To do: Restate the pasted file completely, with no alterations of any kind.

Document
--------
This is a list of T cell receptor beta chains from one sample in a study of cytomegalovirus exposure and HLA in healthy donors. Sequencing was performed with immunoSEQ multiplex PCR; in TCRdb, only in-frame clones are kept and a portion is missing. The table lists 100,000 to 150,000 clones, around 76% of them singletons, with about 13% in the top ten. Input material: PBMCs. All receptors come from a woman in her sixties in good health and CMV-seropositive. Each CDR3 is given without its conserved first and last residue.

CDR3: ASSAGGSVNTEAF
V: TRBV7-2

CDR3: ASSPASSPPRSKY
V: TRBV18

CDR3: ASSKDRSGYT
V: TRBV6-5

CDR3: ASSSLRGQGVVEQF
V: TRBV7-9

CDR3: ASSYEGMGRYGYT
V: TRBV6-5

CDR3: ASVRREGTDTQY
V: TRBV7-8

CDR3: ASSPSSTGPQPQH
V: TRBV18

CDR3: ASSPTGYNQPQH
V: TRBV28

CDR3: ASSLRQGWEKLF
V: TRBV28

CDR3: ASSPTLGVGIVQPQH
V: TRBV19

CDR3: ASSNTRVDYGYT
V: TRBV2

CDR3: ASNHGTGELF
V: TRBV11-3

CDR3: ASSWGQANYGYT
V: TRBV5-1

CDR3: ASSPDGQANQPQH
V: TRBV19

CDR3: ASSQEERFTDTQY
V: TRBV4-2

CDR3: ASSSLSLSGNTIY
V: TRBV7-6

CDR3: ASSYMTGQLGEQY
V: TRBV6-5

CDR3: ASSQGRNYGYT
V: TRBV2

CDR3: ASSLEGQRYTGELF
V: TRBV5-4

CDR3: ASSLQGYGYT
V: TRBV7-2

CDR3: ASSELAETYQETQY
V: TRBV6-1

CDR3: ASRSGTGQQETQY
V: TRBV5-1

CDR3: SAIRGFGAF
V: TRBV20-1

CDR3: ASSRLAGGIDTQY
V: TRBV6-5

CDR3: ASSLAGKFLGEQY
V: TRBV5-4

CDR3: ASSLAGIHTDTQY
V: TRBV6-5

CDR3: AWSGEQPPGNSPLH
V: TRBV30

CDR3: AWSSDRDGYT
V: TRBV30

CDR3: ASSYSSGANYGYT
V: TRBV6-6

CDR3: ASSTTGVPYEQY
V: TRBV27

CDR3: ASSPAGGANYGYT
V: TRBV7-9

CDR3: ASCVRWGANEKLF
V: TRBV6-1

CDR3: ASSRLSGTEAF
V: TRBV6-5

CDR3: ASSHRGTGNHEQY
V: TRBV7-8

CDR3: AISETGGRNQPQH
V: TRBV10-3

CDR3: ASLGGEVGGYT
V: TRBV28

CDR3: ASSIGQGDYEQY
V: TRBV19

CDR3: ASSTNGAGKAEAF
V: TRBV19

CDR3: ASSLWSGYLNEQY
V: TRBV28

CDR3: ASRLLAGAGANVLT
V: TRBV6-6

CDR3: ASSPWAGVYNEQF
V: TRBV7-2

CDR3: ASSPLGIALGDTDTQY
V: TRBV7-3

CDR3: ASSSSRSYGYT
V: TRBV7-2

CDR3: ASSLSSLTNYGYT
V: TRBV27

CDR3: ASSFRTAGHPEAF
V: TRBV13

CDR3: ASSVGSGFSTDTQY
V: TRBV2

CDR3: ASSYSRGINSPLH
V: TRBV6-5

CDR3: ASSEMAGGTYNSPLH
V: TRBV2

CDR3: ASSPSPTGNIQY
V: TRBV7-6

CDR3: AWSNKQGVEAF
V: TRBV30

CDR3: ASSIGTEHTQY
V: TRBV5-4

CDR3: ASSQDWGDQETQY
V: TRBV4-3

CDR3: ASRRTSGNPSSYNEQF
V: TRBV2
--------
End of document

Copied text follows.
This is a list of T cell receptor beta chains from one sample in a study of cytomegalovirus exposure and HLA in healthy donors. Sequencing was performed with immunoSEQ multiplex PCR; in TCRdb, only in-frame clones are kept and a portion is missing. The table lists 100,000 to 150,000 clones, around 76% of them singletons, with about 13% in the top ten. Input material: PBMCs. All receptors come from a woman in her sixties in good health and CMV-seropositive. Each CDR3 is given without its conserved first and last residue.

CDR3: ASSAGGSVNTEAF
V: TRBV7-2

CDR3: ASSPASSPPRSKY
V: TRBV18

CDR3: ASSKDRSGYT
V: TRBV6-5

CDR3: ASSSLRGQGVVEQF
V: TRBV7-9

CDR3: ASSYEGMGRYGYT
V: TRBV6-5

CDR3: ASVRREGTDTQY
V: TRBV7-8

CDR3: ASSPSSTGPQPQH
V: TRBV18

CDR3: ASSPTGYNQPQH
V: TRBV28

CDR3: ASSLRQGWEKLF
V: TRBV28

CDR3: ASSPTLGVGIVQPQH
V: TRBV19

CDR3: ASSNTRVDYGYT
V: TRBV2

CDR3: ASNHGTGELF
V: TRBV11-3

CDR3: ASSWGQANYGYT
V: TRBV5-1

CDR3: ASSPDGQANQPQH
V: TRBV19

CDR3: ASSQEERFTDTQY
V: TRBV4-2

CDR3: ASSSLSLSGNTIY
V: TRBV7-6

CDR3: ASSYMTGQLGEQY
V: TRBV6-5

CDR3: ASSQGRNYGYT
V: TRBV2

CDR3: ASSLEGQRYTGELF
V: TRBV5-4

CDR3: ASSLQGYGYT
V: TRBV7-2

CDR3: ASSELAETYQETQY
V: TRBV6-1

CDR3: ASRSGTGQQETQY
V: TRBV5-1

CDR3: SAIRGFGAF
V: TRBV20-1

CDR3: ASSRLAGGIDTQY
V: TRBV6-5

CDR3: ASSLAGKFLGEQY
V: TRBV5-4

CDR3: ASSLAGIHTDTQY
V: TRBV6-5

CDR3: AWSGEQPPGNSPLH
V: TRBV30

CDR3: AWSSDRDGYT
V: TRBV30

CDR3: ASSYSSGANYGYT
V: TRBV6-6

CDR3: ASSTTGVPYEQY
V: TRBV27

CDR3: ASSPAGGANYGYT
V: TRBV7-9

CDR3: ASCVRWGANEKLF
V: TRBV6-1

CDR3: ASSRLSGTEAF
V: TRBV6-5

CDR3: ASSHRGTGNHEQY
V: TRBV7-8

CDR3: AISETGGRNQPQH
V: TRBV10-3

CDR3: ASLGGEVGGYT
V: TRBV28

CDR3: ASSIGQGDYEQY
V: TRBV19

CDR3: ASSTNGAGKAEAF
V: TRBV19

CDR3: ASSLWSGYLNEQY
V: TRBV28

CDR3: ASRLLAGAGANVLT
V: TRBV6-6

CDR3: ASSPWAGVYNEQF
V: TRBV7-2

CDR3: ASSPLGIALGDTDTQY
V: TRBV7-3

CDR3: ASSSSRSYGYT
V: TRBV7-2

CDR3: ASSLSSLTNYGYT
V: TRBV27

CDR3: ASSFRTAGHPEAF
V: TRBV13

CDR3: ASSVGSGFSTDTQY
V: TRBV2

CDR3: ASSYSRGINSPLH
V: TRBV6-5

CDR3: ASSEMAGGTYNSPLH
V: TRBV2

CDR3: ASSPSPTGNIQY
V: TRBV7-6

CDR3: AWSNKQGVEAF
V: TRBV30

CDR3: ASSIGTEHTQY
V: TRBV5-4

CDR3: ASSQDWGDQETQY
V: TRBV4-3

CDR3: ASRRTSGNPSSYNEQF
V: TRBV2